In conversation with Brother Timothy, winemaker for The Christian Brothers during Prohibition, he mused that, had society understood wine, not as an instrument of intoxication but, rather, as a contributing force for fellowship, relationship and religious/spiritual expression, it could have qualified for exemption from the laws addressing drunkenness. The problem was that a superficial reality had "uprooted" a deeper one.
Along with loss of awareness of wine's spiritual moorings is a parallel loss of awareness of spirituality's function and place in ongoing daily life. For many, it resides in narrow confining places, formal religious sanctuaries.
While accessing spirituality through wine is done in certain religious settings, it can also be easily done through toasts at the dinner table. Wine encourages you to experience more of reality as balancing and integration and less as compartmentalizing and fragmentation.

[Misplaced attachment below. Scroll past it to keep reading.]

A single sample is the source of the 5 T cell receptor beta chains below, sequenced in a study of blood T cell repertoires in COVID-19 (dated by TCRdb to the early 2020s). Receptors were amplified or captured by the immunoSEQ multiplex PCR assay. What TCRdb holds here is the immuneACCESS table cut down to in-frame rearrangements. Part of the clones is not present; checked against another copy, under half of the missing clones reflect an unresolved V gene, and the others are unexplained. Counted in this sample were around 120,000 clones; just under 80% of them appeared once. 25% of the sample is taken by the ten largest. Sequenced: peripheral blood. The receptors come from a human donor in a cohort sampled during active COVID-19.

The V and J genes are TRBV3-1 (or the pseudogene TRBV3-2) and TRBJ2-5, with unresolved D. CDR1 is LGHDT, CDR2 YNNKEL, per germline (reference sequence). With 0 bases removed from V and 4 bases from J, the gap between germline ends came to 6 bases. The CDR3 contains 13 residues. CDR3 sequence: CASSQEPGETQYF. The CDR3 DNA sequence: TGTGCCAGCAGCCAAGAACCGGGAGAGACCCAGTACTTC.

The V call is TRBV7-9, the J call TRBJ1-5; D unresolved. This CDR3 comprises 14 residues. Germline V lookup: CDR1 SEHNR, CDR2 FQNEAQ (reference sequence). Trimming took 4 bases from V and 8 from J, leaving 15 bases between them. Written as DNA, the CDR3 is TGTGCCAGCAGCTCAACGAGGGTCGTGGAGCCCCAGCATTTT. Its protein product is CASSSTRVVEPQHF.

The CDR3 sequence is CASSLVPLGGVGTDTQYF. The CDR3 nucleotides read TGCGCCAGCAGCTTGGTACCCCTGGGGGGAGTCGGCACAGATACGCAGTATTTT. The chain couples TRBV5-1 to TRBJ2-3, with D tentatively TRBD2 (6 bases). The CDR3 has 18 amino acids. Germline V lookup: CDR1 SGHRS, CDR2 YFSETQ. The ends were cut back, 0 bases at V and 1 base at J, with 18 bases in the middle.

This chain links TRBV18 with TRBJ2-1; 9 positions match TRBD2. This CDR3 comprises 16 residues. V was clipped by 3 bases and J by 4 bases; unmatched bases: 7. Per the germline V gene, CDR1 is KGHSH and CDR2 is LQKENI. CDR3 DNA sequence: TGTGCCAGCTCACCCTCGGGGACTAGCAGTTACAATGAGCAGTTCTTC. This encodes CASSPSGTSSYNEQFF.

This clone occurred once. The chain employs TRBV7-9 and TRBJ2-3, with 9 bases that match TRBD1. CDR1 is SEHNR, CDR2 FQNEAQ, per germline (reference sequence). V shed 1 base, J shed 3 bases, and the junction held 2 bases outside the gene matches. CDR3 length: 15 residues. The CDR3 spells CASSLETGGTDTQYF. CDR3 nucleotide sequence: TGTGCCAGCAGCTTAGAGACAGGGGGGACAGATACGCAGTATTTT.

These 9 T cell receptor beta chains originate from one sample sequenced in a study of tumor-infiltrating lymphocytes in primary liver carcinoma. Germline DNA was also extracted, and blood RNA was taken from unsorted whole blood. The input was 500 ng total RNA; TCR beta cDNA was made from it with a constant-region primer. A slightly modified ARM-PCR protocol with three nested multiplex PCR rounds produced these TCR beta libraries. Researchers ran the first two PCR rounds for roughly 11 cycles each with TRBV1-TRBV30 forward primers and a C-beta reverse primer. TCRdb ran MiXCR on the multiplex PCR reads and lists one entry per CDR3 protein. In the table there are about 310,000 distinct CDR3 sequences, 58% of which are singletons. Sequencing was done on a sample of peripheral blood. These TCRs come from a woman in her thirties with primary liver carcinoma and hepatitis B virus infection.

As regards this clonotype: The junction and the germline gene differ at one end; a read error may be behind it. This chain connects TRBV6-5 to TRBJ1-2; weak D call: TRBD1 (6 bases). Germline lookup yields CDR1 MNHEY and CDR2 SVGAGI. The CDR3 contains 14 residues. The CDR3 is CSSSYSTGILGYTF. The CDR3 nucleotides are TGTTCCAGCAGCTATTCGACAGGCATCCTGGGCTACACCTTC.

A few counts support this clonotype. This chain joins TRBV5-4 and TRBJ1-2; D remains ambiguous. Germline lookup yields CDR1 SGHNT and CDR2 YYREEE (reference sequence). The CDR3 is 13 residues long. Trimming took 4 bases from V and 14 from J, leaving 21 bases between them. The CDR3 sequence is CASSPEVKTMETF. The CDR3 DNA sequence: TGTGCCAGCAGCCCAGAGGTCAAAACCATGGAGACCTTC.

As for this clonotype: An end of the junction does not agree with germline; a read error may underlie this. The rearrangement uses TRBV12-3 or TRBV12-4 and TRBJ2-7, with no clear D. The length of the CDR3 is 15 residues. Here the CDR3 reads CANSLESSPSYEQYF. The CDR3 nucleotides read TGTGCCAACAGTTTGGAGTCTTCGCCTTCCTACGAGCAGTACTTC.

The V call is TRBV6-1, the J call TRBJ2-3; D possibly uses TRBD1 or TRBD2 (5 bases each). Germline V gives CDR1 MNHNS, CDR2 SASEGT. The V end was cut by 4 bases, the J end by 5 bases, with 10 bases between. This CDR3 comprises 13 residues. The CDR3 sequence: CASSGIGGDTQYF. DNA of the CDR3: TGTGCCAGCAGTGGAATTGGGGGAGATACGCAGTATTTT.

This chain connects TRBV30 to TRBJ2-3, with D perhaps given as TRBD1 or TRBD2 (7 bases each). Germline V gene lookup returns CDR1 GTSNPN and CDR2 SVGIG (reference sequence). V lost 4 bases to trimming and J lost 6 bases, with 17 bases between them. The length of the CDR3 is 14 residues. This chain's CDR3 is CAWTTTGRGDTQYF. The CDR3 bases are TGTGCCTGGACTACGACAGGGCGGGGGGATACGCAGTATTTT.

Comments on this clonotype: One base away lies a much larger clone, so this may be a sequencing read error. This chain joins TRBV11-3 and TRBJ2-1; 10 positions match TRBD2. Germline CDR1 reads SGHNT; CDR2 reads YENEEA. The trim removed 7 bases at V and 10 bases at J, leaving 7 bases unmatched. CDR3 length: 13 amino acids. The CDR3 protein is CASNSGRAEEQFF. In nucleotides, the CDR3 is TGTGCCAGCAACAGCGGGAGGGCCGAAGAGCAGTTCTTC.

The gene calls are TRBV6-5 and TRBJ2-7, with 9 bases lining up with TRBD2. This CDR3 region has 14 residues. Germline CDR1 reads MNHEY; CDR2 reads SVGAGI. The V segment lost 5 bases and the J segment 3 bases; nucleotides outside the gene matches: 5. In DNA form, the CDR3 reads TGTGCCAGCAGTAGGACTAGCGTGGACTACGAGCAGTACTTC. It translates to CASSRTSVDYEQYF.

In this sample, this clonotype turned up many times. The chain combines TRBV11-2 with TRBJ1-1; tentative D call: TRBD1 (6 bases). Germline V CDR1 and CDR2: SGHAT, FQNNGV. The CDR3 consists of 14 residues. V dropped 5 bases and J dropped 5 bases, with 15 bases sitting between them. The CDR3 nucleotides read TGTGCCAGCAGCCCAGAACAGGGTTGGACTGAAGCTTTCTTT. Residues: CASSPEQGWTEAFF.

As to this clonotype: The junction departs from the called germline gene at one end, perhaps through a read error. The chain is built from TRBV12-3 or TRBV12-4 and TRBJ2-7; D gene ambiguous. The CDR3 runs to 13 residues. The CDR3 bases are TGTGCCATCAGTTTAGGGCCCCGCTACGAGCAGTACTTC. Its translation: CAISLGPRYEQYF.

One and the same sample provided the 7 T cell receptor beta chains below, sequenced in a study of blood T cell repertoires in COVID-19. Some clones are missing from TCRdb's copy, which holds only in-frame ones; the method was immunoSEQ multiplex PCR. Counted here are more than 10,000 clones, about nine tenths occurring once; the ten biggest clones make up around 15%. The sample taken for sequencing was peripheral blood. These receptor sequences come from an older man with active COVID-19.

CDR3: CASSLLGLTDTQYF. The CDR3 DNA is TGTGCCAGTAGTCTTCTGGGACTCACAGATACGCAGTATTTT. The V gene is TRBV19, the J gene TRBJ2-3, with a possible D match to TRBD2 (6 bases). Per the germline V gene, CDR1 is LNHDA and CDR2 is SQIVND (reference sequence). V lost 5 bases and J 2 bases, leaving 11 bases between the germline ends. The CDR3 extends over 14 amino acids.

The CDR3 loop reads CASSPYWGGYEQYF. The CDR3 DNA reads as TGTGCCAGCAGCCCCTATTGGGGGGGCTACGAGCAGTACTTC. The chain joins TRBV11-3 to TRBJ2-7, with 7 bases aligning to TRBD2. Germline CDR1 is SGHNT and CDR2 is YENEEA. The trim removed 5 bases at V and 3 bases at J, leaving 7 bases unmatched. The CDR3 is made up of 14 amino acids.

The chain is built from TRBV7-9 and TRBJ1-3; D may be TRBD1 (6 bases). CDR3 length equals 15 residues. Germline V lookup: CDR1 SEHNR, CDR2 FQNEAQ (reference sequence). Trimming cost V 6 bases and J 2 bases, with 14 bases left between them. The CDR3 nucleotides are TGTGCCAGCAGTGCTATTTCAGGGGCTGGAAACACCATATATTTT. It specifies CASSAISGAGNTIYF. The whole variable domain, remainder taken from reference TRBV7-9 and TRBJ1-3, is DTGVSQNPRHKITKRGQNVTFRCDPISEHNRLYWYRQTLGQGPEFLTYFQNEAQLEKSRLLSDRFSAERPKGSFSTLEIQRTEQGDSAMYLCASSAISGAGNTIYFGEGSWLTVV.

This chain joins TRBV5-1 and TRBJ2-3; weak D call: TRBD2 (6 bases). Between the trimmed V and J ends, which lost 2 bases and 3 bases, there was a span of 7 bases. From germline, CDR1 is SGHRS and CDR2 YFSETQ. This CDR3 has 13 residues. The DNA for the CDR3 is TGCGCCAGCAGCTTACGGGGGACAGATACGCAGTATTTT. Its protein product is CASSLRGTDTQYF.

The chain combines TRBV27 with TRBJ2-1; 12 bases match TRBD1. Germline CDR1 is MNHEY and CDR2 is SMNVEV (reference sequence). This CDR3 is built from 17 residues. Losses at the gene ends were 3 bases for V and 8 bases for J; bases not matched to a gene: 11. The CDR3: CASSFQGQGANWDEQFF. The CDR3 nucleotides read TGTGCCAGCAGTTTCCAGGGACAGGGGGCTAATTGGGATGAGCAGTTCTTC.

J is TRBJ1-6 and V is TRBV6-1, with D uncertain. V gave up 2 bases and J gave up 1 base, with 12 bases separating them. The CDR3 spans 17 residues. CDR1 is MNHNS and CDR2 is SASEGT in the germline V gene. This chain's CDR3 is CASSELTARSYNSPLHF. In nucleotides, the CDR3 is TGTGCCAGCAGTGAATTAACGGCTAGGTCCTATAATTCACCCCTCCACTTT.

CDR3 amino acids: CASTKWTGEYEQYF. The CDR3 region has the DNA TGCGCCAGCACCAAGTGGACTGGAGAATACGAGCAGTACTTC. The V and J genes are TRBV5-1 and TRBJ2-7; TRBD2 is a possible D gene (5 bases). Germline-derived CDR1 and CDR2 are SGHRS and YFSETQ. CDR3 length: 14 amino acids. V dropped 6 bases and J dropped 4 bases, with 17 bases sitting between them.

You could think of the "S" word as "Special" and to seek and find, increasingly, interactions in your day that are "special" i.e. worth noticing and cherishing. In stringing together a number of them, you may discover seemingly disjointed fragments now connecting as part of a larger whole.
From ancient times, wine serves as a reminder: this moment is not just another disjointed fragment. What can you do to see how special this moment really is?
In looking within, and more closely at those with whom you are sharing it, you may find yourself moving along a path of increasing "specialness", and, in so doing, infuse the "S" word more frequently into your life.
How is your definition of spirituality shaped by religious upbringing?
What obstacles do you face in thinking of a conversation about wine's meaning in your life as being a spiritual experience?
What happens to your perspective when you go through a period of unusually special interactions?